Pocol. I was really just being exposedto the opportunity. This was an under utilized resource. Fishill produced inAlaska was used primarily in Harcout, so as a eel food or a supplement forpet foods or it was used to to burn in you know these all engines and youcould blame twenty percent or thirty percent and with diesel fuel and andget a renewable diesel fuel credit. Well, this is really an important pieceof nutrition. It shouldn't be burned in a diesel engine, but you know a lot ofsupply chains. That's this. You know the very lowest value. The easiestthing is is often to burn something like this. It's got. It's got to be tovalue, so you burn it, but there's a nutritional value and the more that wedug into this particular raw material and the supplychain. We saw hey, there's something of value here, then, the more that weunderstood about what EPA and DA actually do in the body and how they,how they support kind of a head to tone, nutrition from heart, health and brain health and eye health and joinhealth and reducing inflammation. It became apparent. Well, this isn't justa way to make some money processing raw material. It's you know it's more thanthat, and that was I think that was something that wereally lashed on to and and the just some some great things that came out ofbeing able to process this and then bring that that product into the marketplace. So I think our listeners would beinterested in how we get from fish swimming in the ocean to purified fish oil supplements and abottle that they can buy on shelf fish swimming in the ocean. Well, howwe get from fish swim in the ocean to a bottle on the shelf is a really complex supply chain. So there'san industrial fishery like the Alaska polic fishery, that you know, hundredsof tons of fish are caught. You know by a fishing vessel and those fish arethen filed or rendered into fish meal and in the case of the Alaska policfishery, that's a that's a fishery for human consumption, so the fish are notcaught for fish oil they're caught for human nutrition needs such as flats.You know a lot of white fish, fried whitefish, sandwiches, Sereni, seafood,imitation crab. Those kinds of things are made from Alaska polic so that sthat's the primary purpose of catching Alaska, polic there's other parts ofthe fish that are delicacy is like the rose gains which is sold is men tico inin Japan, primarily and then other aspects of the fish that can be sold indifferent areas. But when all of that... done, the trimmings of the fish,whatever is whatever is left, is cooked. It's ground and it's cooked and justlike cooking a slice of Bacon. On a Gretel, the fat renders out during thatcooking process and then that separated through different kinds of center fuses-and you end up with what's called a crew fish oil and crude and fish meal,fish meals then sold into pet food and and ar quaffed markets. The fish oil isa crude boil, and then that comes to a refiner and the refiner will then takethat crew D, Oil that has all the Padha and all the fat content, and they willtake that through a number of different purification steps. Generally they'll.We do this and and many other manufacturers do this. You know you youremove any gums or or contaminant environmental contaminant that arepresent in e the fish oil. There may be some heavy metals that are removedduring this process as well, and then the fish oil, if it's designedto go straight into human consumption, is generally then just deodorized. Sothen it goes. It goes through a distillation process where the fish,flavors, Alta, hides and key tones are removed through high vacuumdistillation process that he heat the oil up under pressure. Remove it andthen you have what is called like a conlie oil or a natural oil or naturaltriglas right or something if instead you're going to to go to a concentrate. He would then take that oil and perform a chemical reaction whereyou're going to convert the oil into its slasher form. So the OL comes as atriglas ride. so it's three fatty acids on the glycero backbone and you want tobreak that up. So you break it up either end of fatty assets, individualfatty acids, but almost all official companies that the concentration atthis point make a make, what they call an ethel aster, which is an an eth andall and a and the fatty acid molecule joined together. That then allows the fish oil to beconcentrated through distillation, chromatography and freeze concentrationand a lot of other normal industrial chemical processes, and so a lot ofnatural products like soybean oils and different pharmaceuticals are allmanufactured in kind of similar types of ways, and so, once that Ethel Lester is thenconcentrated up into a desired panda ratio and purity level, then it wouldbe stabilized with an antiochene generally. Those are a vitamin naturalvitamin E, also called it Tacape, it's...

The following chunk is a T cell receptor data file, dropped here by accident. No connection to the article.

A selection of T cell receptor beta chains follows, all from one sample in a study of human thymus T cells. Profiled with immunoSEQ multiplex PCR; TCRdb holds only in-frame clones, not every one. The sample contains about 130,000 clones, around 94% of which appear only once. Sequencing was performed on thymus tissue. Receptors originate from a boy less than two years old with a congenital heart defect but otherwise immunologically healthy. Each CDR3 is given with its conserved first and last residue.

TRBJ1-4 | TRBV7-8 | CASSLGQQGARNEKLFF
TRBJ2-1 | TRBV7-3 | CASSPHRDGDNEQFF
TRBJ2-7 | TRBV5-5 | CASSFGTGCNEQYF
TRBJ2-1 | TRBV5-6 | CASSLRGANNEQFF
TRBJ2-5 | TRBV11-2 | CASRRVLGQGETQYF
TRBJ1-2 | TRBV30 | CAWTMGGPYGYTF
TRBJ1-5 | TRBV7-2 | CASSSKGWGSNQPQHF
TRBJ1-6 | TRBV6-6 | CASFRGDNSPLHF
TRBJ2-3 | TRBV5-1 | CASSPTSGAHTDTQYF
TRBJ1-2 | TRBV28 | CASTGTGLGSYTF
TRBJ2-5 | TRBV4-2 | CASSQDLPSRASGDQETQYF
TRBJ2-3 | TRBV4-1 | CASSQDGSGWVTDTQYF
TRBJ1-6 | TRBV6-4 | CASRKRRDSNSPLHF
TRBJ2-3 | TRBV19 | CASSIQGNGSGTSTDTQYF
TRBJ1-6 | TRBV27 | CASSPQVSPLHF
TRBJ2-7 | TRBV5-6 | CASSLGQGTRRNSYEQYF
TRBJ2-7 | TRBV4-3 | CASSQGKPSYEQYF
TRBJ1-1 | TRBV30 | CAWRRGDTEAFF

...blended in and then packaged into drumsor tinging. Whatever final package that the product sold into those products then are sent to anencapsulation plant where they'll be put in between two pieces of gelatineand kind of those two pieces of gelatine are are welded together almostunder heat and the oil is injected in between in between the pieces ofgelatine and those joe caps then contain the oil they're dried to acertain humidity level, putting a bottle sealed and, and then they hitoff to to wherever the retail location is sometimes the official oil is thenput into a bottle. If it's a liquid fish oil, it will be just bottled justlike salad dressing or something like that, and so that's really kind of along explanation Greg. But that's it is a very complex supply chain. You knowit always amazes me that you can go into a store like Walmart or Casco orwhole food, and you can buy this amazing nutrient for twentydollars or thirty dollars on the shelf, and you know the just hundreds of millionsof dollars of assets that stand behind that product getting to you at a veryreasonable price on the shelf. It's it's actually pretty amazing how it allhappens when you, when you get to see how this sausage is made. It is pretty amazing to hear you breakthat down for a stand. So you've talked about fish oil, but there are othersources of PA and DHA or make a three available. Where else can we find epanDH opin dicha are really synthesized in you know single cell organisms in Algaand plainton that floats in the ocean and so small creatures, like Copa, pods andand other small crustaceans. They eat that algae or eat the plankton and andthen they're, eaten and turned by Crow and and those crill or and othershrimps are in other. You phases is really the technical term they're eatenby fish, and you know so it's part of the food chain, so fish are kind oflike these collectors that go around the ocean and they just eat everythingthey can and they happen to eat a whole bunch of things that have epha and alot of other great nutrients. And that's why seafood is is such a great,a great thing, but there's really not I mean the the forms of epands. Thesources of PD mean all goes right back to to an ALGA source, an ALICA source,because that's that's really where the panda are artily synthesized in nature,like what you hear so far make sure you...